The first meeting of Writing Buddies in our new home, The Art House, in Southampton, was a complete success! Phew!
Ten writers turned up and all agreed that the new venue was a good one. The fact that the coffee is particularly good and it is brought to the table thoughtfully reserved for us, was a huge bonus!
Christine has been a busy girl! She is busy updating her book, and is working on the WriteSpace short story competition for a 1500 word story on the subject of 'Lost Love'. The closing date is 31 January and the Writing Buddies wish her well.
Mo has been to Berlin reading poetry. She loves the city and has found outlets there for her books, which has pleased her. The fact too that she has just been accepted by the Society of Women Writers and Journalists is cause for celebration too.
It was good to see Elizabeth back again. She has started writing short stories once more and is now also writing a novel.
Glen is waiting to hear if her play will be put on at the Romsey Plaza or if it will be used as a workshop there. She is working on a newsletter, which she has enjoyed interviewing for and editing. She has an agent interested in her novel.
Tessa is still busy editing her second novel. She has been to Germany to promote the first and has received an 'ecstatic' response there. The Dohlen Inheritance was reviewed in a German newspaper and she is now looking for a German publisher. She is seriously considering setting up a website in addition to the blog she has already established. In the meantime, she is wondering what to do with the huge amount of information on knitting she has collected, including garments that she made to illustrate her work. She has published thirteen books on the subject. The University of Southampton, the only academic institution in this country which views knitting as an academic subject - an aspect of topology, the study of knots, are thinking about it.
Jacqueline wrote a ghost story for her grandchildren and told it to them on Christmas Eve. She says the best way to keep on track is to tell someone else you are going to write something and then you have to do it! Jacqueline is also going to send poems to Writers' Forum magazine and is working on her children's detective novel. She badly needs a new chair, as the one she balances her cushions on when she writes is giving her a bad back. Several other Writing Buddies empathised.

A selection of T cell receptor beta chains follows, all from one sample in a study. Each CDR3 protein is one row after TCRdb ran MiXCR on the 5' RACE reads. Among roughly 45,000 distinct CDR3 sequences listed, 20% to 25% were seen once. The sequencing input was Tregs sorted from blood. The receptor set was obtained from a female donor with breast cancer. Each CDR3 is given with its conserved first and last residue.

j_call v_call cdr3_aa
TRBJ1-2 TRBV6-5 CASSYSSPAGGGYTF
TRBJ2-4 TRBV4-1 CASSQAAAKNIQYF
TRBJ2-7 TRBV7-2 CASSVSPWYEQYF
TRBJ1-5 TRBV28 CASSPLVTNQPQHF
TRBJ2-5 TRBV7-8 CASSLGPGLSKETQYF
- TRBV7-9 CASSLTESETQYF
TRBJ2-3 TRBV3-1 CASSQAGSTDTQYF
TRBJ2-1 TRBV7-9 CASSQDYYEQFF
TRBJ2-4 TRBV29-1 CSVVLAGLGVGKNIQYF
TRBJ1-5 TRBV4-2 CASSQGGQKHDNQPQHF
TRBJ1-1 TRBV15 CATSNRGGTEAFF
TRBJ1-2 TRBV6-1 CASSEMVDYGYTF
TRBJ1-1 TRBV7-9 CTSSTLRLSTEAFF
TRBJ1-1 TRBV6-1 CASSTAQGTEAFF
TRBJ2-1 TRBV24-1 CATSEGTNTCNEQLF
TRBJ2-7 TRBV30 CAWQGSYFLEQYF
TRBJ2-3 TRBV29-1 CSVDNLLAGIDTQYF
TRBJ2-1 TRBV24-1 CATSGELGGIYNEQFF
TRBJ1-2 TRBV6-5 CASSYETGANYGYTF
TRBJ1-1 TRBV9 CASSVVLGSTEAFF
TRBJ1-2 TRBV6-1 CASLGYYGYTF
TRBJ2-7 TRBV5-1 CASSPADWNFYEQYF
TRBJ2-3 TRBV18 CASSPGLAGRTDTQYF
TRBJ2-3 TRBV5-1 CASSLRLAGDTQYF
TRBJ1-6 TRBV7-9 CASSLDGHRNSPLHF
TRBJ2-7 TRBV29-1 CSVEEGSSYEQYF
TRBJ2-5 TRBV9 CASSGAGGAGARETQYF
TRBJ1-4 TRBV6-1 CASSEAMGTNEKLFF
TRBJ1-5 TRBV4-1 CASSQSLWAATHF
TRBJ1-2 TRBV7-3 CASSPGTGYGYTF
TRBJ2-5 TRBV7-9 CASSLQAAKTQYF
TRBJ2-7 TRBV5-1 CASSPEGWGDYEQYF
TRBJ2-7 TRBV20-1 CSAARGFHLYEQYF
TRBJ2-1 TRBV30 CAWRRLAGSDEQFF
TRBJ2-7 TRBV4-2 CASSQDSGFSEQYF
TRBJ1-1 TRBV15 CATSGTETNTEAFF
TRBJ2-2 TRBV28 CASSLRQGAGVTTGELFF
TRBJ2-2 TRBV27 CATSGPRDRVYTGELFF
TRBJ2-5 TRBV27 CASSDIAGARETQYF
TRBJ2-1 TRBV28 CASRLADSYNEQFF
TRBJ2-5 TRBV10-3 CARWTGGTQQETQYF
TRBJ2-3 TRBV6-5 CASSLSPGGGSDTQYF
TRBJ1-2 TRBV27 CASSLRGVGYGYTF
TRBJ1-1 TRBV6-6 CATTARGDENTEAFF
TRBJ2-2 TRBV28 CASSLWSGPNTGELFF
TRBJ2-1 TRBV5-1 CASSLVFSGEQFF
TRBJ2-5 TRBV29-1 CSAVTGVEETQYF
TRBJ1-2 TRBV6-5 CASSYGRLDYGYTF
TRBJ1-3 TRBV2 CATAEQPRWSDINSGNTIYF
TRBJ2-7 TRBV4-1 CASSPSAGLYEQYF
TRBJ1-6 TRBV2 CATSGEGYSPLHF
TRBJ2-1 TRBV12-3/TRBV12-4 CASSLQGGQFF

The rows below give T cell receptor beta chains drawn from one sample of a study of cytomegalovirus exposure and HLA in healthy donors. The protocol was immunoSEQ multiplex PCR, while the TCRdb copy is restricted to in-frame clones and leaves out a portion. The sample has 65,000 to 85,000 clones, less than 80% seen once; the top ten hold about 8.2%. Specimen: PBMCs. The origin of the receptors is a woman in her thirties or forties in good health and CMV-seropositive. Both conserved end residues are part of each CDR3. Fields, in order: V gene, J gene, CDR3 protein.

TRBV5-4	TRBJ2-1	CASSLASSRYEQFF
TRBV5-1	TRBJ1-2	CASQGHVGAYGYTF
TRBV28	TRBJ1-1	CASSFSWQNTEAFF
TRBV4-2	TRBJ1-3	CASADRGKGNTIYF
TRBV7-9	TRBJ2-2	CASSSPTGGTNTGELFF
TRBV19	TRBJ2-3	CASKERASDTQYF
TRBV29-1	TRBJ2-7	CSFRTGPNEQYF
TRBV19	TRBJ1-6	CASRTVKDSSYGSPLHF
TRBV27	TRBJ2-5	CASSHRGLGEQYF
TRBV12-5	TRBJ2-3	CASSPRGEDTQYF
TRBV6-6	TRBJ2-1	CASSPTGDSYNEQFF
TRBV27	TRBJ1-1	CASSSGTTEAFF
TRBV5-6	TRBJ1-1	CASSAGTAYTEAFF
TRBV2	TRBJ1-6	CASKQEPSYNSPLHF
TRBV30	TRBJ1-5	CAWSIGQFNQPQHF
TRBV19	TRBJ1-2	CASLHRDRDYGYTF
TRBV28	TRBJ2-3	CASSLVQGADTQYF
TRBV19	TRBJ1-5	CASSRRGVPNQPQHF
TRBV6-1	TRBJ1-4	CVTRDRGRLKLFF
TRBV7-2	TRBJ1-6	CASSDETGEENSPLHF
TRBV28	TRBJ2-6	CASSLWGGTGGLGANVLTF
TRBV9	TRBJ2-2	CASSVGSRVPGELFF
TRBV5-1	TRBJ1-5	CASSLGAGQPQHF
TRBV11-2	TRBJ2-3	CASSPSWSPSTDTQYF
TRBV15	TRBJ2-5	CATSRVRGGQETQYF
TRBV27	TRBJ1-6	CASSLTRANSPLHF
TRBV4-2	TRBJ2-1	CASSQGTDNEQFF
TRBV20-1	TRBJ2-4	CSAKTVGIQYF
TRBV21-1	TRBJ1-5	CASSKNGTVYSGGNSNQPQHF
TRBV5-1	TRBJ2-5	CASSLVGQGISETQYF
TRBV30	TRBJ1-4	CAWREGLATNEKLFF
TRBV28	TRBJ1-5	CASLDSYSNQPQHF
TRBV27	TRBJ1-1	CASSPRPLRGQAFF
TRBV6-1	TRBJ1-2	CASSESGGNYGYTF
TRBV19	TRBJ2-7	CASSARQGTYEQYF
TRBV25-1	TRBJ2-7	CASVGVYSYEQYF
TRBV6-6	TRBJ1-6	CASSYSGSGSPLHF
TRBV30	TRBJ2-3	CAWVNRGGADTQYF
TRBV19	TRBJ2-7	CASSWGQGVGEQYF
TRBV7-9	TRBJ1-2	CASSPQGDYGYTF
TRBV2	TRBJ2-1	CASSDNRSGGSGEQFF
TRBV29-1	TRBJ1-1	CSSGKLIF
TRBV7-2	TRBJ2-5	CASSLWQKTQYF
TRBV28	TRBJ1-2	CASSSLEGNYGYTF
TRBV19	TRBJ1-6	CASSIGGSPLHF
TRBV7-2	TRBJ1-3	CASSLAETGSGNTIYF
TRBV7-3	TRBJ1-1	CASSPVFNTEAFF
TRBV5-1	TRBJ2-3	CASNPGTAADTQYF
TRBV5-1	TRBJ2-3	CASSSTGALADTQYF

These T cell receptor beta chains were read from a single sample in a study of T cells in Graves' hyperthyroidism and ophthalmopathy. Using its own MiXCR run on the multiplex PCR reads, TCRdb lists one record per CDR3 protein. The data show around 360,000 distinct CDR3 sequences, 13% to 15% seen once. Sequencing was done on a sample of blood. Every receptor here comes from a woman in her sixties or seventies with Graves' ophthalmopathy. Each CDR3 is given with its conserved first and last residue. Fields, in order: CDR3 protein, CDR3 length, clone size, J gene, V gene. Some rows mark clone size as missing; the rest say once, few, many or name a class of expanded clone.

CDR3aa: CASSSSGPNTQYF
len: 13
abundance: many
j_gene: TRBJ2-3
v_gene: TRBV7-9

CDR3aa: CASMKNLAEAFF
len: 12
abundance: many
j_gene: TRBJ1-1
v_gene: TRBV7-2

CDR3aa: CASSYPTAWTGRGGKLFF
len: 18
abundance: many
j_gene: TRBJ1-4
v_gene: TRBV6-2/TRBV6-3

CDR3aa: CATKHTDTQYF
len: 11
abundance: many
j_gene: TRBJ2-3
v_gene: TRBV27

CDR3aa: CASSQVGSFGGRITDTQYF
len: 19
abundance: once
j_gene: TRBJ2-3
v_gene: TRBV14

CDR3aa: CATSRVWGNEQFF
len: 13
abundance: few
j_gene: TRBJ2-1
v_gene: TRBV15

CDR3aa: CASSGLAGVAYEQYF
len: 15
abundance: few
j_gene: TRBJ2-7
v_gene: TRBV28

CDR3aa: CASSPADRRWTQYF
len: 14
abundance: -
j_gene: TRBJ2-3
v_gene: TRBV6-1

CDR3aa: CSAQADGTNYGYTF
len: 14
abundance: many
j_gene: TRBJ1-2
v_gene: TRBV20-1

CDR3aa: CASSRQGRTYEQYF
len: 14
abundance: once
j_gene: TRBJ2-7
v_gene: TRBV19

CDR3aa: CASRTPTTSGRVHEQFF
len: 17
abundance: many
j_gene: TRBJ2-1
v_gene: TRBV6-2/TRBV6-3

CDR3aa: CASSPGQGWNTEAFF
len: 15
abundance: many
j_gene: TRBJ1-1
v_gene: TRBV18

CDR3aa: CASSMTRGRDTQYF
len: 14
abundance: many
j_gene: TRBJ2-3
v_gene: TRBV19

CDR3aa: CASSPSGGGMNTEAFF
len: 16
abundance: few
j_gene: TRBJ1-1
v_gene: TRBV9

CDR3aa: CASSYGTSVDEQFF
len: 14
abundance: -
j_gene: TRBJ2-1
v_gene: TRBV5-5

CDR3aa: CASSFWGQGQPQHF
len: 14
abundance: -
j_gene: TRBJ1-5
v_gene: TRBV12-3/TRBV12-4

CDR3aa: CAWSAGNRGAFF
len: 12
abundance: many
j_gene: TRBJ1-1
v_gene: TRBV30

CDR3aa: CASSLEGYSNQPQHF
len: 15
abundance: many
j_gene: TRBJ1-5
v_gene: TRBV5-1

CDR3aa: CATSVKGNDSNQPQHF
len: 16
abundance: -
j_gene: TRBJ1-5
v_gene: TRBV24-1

Jimmy announced that he was sending the manuscript of his autobiography to Nicola Guy, our guest from The History Press just before Christmas. He and his son are busy editing it now. Jimmy has also been talking about a book on the history of Eastleigh with Nicola and is awaiting news on this. He has sent in entries to the Riptide Competition he read about in The Woman Writer magazine. He was rejected by Legend Press but was very pleased with his article, on his time as a Vindi Boy, which appeared in the January edition of Best of British magazine.
Peter is very happy with his blog and website, which he recently had set up for him. He is now going to have some business cards printed. He is off to Portsmouth and Petersfield, to open mic sessions at the end of January. He is looking at self publishing some of his work and has been to see a printer about this. Peter won first and second prizes at an internal poetry competition at the Poole Poetry Group, which he says was both 'a boost and chastening' at the same time.
The Writing Buddies welcomed Silma to the meeting. She lives in New Milton and is working on a fantasy story for 7 - 9 year olds. She has written several unpublished short stories. She has had an article accepted by Woman and Home but, as yet, has not seen it published. She asked the group's advice about this and there was a discussion on kill fees.
Penny had finished her Folklore of Hampshire book and delivered it to the publisher. She was busy working on The Woman Writer magazine for the SWWJ and had started working on her next books.
As usual the chat over the excellent coffee was of a varied nature. Tessa had been given a Kindle for Christmas and reported that it was difficult to load it with new material as the formatting was lost. Books have to be specifically aimed at the Kindle for it to accept them properly. It was, she said, easy to read from. She can makes notes on it but could not edit her own work.
In the wake of the closure of Borders, it was noted that Waterstones is reported to be struggling.
Christine was off to the Short Story Slam in Winchester and those who had taken part in this kind of event offered advice. All seemed to think they were good fun.
Marketing, its difficulties and how those authors about the table went about it took up a large part of the discussion. The traditional publishing versus self-publication debate continued, with Print on Demand generally felt to be the way publishing was heading. The importance of the web in marketing was discussed and there will be a workshop on setting up a blog at a Writing Buddies meeting soon.
Carole Ann Duffy, it was felt, had raised the profile of poetry generally by bringing it into the public eye more. Elizabeth noted that there was a poetry competition coming up at the Southampton Writers' Circle in March.
In all, it was a lively meeting, in a good venue and all the Writing Buddies enjoyed it.
The next meeting is at 2pm on Friday 29th January at The Art House, 178 Above Bar Street, Southampton. Everyone is welcome.